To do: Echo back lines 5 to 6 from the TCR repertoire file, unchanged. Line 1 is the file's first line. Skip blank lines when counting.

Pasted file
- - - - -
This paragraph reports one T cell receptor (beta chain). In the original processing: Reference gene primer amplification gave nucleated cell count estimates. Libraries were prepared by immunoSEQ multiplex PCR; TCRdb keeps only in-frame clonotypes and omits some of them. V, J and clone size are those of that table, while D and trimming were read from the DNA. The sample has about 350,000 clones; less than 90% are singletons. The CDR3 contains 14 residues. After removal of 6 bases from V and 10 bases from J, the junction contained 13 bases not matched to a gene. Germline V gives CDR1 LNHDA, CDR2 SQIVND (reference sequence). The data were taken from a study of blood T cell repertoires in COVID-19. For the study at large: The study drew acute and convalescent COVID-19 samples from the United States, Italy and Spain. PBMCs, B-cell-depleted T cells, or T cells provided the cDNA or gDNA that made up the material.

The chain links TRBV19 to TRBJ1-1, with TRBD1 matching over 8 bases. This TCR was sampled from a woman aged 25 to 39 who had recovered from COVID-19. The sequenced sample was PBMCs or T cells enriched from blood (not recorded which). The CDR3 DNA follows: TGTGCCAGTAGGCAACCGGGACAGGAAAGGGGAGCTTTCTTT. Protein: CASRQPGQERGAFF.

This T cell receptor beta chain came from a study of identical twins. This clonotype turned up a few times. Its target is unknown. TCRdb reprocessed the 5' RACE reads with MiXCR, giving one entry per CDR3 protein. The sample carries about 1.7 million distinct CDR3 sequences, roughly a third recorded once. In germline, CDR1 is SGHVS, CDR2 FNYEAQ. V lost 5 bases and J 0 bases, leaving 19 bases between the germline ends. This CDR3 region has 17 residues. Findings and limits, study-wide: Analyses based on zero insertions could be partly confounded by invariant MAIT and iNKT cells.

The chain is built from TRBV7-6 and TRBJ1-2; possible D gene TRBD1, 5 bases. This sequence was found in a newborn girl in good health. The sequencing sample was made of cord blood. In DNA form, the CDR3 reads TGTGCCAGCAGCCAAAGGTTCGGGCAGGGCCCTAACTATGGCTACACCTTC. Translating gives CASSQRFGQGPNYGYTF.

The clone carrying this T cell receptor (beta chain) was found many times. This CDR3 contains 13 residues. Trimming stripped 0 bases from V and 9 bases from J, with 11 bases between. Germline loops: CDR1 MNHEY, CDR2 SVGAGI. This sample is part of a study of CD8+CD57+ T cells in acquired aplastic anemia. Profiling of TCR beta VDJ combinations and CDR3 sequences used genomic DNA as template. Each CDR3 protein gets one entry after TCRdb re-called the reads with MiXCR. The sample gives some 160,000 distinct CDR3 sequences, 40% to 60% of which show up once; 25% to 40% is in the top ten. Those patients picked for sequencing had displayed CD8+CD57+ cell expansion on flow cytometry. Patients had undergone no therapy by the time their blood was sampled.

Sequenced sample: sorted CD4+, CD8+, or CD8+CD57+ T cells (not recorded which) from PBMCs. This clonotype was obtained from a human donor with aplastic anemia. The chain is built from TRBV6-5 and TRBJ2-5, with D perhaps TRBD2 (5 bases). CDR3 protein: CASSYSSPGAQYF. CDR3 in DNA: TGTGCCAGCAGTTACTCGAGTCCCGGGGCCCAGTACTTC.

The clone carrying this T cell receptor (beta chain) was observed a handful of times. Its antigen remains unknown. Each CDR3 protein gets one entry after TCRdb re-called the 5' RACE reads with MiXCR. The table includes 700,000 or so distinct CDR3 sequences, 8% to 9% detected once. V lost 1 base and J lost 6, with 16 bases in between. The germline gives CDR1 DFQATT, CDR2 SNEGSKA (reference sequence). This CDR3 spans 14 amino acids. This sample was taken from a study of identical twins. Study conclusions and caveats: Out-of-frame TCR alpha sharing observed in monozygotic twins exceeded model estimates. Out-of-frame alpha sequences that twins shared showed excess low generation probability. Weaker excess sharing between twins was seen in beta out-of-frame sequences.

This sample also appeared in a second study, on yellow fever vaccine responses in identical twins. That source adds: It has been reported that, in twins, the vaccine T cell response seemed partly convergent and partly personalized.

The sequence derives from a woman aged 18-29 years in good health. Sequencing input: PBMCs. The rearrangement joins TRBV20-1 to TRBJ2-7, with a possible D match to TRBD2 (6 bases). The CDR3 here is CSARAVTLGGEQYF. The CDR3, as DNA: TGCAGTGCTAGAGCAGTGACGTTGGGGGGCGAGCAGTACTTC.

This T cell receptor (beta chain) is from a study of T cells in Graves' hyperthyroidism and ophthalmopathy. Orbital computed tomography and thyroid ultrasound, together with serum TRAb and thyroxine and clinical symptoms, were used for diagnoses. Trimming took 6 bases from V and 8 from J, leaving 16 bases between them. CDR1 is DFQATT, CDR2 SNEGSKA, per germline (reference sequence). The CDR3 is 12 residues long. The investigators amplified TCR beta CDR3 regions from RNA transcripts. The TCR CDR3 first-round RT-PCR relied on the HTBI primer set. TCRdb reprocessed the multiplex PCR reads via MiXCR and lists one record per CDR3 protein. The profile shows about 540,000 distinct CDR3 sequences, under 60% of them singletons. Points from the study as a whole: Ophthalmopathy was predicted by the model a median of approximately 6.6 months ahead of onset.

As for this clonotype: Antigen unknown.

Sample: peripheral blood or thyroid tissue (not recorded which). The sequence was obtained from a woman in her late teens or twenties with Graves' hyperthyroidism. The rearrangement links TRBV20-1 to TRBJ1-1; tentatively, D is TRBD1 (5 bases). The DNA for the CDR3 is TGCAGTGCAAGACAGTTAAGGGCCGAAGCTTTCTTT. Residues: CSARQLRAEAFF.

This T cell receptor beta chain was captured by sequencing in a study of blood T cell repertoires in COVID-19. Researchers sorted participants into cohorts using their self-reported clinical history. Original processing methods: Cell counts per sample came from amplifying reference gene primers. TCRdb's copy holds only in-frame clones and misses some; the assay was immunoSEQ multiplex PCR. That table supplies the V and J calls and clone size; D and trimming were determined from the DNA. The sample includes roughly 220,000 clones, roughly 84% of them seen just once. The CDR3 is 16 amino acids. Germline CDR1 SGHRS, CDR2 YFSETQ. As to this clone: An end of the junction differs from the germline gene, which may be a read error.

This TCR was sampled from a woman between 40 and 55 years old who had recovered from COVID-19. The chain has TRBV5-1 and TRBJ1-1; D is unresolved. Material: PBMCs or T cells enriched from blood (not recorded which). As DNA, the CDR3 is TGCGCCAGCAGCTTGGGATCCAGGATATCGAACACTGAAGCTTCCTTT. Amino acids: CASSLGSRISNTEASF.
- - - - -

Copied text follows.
The clone carrying this T cell receptor (beta chain) was found many times. This CDR3 contains 13 residues. Trimming stripped 0 bases from V and 9 bases from J, with 11 bases between. Germline loops: CDR1 MNHEY, CDR2 SVGAGI. This sample is part of a study of CD8+CD57+ T cells in acquired aplastic anemia. Profiling of TCR beta VDJ combinations and CDR3 sequences used genomic DNA as template. Each CDR3 protein gets one entry after TCRdb re-called the reads with MiXCR. The sample gives some 160,000 distinct CDR3 sequences, 40% to 60% of which show up once; 25% to 40% is in the top ten. Those patients picked for sequencing had displayed CD8+CD57+ cell expansion on flow cytometry. Patients had undergone no therapy by the time their blood was sampled.

Sequenced sample: sorted CD4+, CD8+, or CD8+CD57+ T cells (not recorded which) from PBMCs. This clonotype was obtained from a human donor with aplastic anemia. The chain is built from TRBV6-5 and TRBJ2-5, with D perhaps TRBD2 (5 bases). CDR3 protein: CASSYSSPGAQYF. CDR3 in DNA: TGTGCCAGCAGTTACTCGAGTCCCGGGGCCCAGTACTTC.